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I tend to squirm uncomfortably in my seat when someone inquires point blank about my sexuality, and not because I’m bashful. It’s just that I have to make a quick decision, and it usually depends on: how drunk I am, how long I want the conversation to last, and the hotness of the person asking. In some cases I’d rather be seen than heard. So yes I can be a Big Fucking Hypocrite. But beyond it all I’m trying to avoid using a word I find most unsavory—bisexual. Primarily, it wrongly supposes two standards of sexual expression apart from this intermediary. And then there’s that annoying idiom, that bisexuality is merely a way station for gayness. I heard a friend (entirely oblivious to my recent sexplorations) parrot this belief, and made a mental note to postpone any divulgence of the kind. And in my flirtations with the periphery of Duke’s LGBT community, I’ve been surprised to observe the wariness with which the “B” is tolerated; I sometimes feel that it’s given obligatory lip service for the sake of community but not necessarily true solidarity. I guess it’s difficult to embrace a sexual category comprised of participants who embrace categorical uncertainty.
This perception of bisexuals can be expressed in mainstream terms: straight people think they’re hiding something and gay people view them skeptically for not fully fulfilling (or maybe half-rejecting?) their gayness. If a straight man has sex with a man he is commonly considered gay, closeted, or bisexual. If a gay man has sex with a woman, is his sexuality questioned so?
I’m going to take some stabs at deconstructing this rationale. Kinsey may be an easier starting point but I think it’s a misunderstanding of the more complex social construction theories that lost popularity in the last two decades, as the gay rights movement surged and activism was badly needed as the AIDS crisis emerged. The threat that these views posed was misinterpreting sexual orientation as mere “preference.” If this was the case, the conservative opposition could dub homosexuality a choice. Then, what’s wrong with asking someone to choose different, especially if this gay option is so strongly correlated with the frightening emergence of a new disease? This idea of preference can be especially pungent when applied to bisexuality. One might assume that most bisexual men would rather—if their sexuality really was so subjective—spend their lives in a monogamous heterosexual relationship—the kind that allows identity conformity, minimized discrimination, greater sexual health, and of course, the possibility of natural procreation.
With subversion a more enlightening (or at least more daring) end than conformity, I’d probably be interested in a sexual regimen more strictly homosexual than heterosexual. But as it is, I’m happy to traipse through the nebulous grays, confusing some and delighting my own ADD tendencies. Still, it’s easy to envision adopting some monogamous gay lifestyle characteristics. I can think of several male friends with whom I wouldn’t mind signing a lease, and—perhaps unsurprisingly—I don’t exactly subscribe to the notion of heterosexual couples as the gold standard of child rearing. Yet, the thought of homosexual monogamy, from my point of view, is more restrictive than heterosexual monogamy is boring.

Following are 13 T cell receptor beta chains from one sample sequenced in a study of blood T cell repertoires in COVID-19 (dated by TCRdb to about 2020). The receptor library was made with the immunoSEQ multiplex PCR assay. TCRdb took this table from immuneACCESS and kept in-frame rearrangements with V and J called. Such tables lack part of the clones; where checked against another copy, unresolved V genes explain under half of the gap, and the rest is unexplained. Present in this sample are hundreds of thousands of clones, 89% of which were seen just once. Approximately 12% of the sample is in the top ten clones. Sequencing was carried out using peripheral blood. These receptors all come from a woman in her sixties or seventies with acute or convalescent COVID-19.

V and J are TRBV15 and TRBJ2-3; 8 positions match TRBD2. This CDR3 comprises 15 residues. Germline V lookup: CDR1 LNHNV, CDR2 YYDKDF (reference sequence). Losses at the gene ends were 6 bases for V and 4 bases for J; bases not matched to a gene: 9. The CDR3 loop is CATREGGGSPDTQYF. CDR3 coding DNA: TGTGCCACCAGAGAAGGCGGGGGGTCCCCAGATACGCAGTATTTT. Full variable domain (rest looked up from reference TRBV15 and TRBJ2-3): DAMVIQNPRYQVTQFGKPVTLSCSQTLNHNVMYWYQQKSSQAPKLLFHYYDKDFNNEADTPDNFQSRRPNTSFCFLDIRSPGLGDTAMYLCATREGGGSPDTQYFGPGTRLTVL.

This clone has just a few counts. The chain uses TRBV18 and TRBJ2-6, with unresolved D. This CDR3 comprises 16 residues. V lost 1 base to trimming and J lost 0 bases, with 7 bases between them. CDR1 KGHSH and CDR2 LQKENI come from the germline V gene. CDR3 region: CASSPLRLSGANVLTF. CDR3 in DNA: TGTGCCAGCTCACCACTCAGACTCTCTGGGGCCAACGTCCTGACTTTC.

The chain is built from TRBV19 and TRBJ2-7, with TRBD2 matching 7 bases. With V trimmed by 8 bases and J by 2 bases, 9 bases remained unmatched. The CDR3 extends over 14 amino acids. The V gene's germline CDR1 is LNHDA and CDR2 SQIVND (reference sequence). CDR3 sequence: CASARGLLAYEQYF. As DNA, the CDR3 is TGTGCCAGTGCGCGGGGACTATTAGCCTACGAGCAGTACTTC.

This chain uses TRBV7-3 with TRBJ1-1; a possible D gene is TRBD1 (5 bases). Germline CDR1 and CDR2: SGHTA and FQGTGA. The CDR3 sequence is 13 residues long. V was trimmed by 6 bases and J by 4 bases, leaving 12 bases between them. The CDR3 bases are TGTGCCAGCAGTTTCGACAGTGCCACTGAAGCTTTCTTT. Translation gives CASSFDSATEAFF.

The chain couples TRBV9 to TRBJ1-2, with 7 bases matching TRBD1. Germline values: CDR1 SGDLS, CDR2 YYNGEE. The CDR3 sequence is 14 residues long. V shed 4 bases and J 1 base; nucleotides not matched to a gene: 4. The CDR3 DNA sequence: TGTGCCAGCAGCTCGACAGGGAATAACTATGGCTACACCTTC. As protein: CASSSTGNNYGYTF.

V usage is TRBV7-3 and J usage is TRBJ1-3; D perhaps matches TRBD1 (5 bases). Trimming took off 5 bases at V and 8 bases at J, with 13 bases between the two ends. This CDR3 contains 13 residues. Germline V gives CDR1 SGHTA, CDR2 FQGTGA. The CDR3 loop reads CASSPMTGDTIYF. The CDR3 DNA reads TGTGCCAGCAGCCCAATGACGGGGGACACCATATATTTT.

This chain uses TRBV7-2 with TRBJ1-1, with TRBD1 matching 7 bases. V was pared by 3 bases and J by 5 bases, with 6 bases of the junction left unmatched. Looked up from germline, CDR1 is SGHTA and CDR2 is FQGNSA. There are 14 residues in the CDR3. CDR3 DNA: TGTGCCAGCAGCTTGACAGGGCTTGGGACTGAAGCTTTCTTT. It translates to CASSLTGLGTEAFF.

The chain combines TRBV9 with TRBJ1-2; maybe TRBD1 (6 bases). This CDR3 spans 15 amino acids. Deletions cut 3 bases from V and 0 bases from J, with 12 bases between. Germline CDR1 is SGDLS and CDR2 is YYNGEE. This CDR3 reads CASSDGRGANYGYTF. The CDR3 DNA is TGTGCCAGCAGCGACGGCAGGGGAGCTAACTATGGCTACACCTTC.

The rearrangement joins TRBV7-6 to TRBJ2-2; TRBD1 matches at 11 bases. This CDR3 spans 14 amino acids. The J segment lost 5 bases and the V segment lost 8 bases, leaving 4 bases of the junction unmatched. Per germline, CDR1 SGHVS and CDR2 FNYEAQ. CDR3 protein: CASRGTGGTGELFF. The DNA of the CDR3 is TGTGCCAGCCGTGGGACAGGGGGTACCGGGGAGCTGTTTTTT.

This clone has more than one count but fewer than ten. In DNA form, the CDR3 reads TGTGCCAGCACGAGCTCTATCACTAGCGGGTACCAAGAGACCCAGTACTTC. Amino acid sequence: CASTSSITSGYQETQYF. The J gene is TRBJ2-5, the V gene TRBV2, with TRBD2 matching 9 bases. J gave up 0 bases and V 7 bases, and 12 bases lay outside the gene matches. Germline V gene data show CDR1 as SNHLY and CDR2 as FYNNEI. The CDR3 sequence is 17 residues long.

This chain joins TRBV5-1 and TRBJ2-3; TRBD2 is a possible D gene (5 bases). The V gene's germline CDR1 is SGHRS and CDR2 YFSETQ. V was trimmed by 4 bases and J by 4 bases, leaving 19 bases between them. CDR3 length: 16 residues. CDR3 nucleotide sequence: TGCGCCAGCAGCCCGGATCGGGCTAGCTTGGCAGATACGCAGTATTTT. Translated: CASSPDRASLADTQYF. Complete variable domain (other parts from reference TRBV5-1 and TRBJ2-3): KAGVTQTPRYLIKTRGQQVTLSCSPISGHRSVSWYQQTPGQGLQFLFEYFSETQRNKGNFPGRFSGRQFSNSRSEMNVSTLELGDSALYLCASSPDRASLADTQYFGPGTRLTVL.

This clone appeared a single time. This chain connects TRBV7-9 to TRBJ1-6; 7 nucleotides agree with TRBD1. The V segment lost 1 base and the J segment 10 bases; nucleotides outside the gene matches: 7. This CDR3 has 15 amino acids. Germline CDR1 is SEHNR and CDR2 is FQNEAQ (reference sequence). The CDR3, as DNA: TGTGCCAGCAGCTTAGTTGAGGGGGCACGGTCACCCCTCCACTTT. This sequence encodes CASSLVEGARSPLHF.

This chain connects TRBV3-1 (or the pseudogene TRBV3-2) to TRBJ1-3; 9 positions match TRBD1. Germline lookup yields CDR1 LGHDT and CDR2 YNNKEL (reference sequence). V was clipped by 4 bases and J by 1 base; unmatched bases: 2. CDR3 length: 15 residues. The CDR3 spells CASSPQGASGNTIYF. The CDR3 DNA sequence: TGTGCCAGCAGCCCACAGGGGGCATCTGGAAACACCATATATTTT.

Anyway, construction theory doesn’t really discredit the validity of these singularly-oriented referents insofar as individuals derive personal meaning and community from them; it merely challenges the notion that this language actually defines something intrinsic in the way that physical characteristics are thought to be an expression of alleles coded intrinsically in one’s DNA. To me, sexuality hardly makes sense as a phenotype. Sexuality in its essence must account not only for intrinsic desires and orientations but also choices made on the basis of free will, which ultimately has a large stake in the gender of partners whom we seek to bed.
I would further counter that by discrediting this theory, you are not only embracing the mainstream gay rights movement, but also the rote categorization by which people dismiss, abuse, and misunderstand the deeds of others. It may be contrary to the simplicity of mantras like, “We’re here, we’re queer!”, but I think there’s an importance to understanding unconventional sexualities and resisting the compulsion to categorize. Even if one’s experience isn’t specifically covered by the LGBTQAI (etc) umbrella, in the end, it’s going to be phobias regarding otherness that drive policy and retard progress more than any pragmatic concern for the individual, or disease, or equality. For me, it’s an important exercise in unlearning the illusory differences and embracing a more dynamic conception of “self”—an exhilarating and exhausting work-in-progress with no foreseeable end.
So forgive me if, the next time I’m sitting with you in a bar, I try to avoid the word vomit above by just saying “I’m not straight”...it might mean that I think you’re cute.
P.S. Please disagree with me. I’ve assumed an annoyingly didactic tone that I wouldn’t typically use in real life, in an effort to stoke some dissent.